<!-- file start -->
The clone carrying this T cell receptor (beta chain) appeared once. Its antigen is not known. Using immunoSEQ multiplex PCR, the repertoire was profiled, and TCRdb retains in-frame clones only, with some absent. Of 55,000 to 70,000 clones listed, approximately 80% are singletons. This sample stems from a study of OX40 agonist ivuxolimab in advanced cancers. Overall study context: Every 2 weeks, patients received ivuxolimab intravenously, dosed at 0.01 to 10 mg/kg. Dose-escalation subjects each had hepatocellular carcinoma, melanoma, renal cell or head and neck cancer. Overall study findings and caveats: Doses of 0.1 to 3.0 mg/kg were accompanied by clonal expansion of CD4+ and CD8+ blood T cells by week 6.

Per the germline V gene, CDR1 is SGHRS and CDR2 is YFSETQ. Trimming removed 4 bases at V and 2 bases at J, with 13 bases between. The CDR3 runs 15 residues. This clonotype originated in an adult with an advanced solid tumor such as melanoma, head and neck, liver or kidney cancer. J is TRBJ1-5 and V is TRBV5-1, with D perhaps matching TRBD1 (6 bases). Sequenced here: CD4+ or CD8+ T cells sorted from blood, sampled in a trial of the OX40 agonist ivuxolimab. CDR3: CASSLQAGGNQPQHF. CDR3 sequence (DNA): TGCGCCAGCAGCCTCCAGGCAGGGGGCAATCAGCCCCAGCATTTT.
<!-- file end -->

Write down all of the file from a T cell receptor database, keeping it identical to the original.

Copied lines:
The clone carrying this T cell receptor (beta chain) appeared once. Its antigen is not known. Using immunoSEQ multiplex PCR, the repertoire was profiled, and TCRdb retains in-frame clones only, with some absent. Of 55,000 to 70,000 clones listed, approximately 80% are singletons. This sample stems from a study of OX40 agonist ivuxolimab in advanced cancers. Overall study context: Every 2 weeks, patients received ivuxolimab intravenously, dosed at 0.01 to 10 mg/kg. Dose-escalation subjects each had hepatocellular carcinoma, melanoma, renal cell or head and neck cancer. Overall study findings and caveats: Doses of 0.1 to 3.0 mg/kg were accompanied by clonal expansion of CD4+ and CD8+ blood T cells by week 6.

Per the germline V gene, CDR1 is SGHRS and CDR2 is YFSETQ. Trimming removed 4 bases at V and 2 bases at J, with 13 bases between. The CDR3 runs 15 residues. This clonotype originated in an adult with an advanced solid tumor such as melanoma, head and neck, liver or kidney cancer. J is TRBJ1-5 and V is TRBV5-1, with D perhaps matching TRBD1 (6 bases). Sequenced here: CD4+ or CD8+ T cells sorted from blood, sampled in a trial of the OX40 agonist ivuxolimab. CDR3: CASSLQAGGNQPQHF. CDR3 sequence (DNA): TGCGCCAGCAGCCTCCAGGCAGGGGGCAATCAGCCCCAGCATTTT.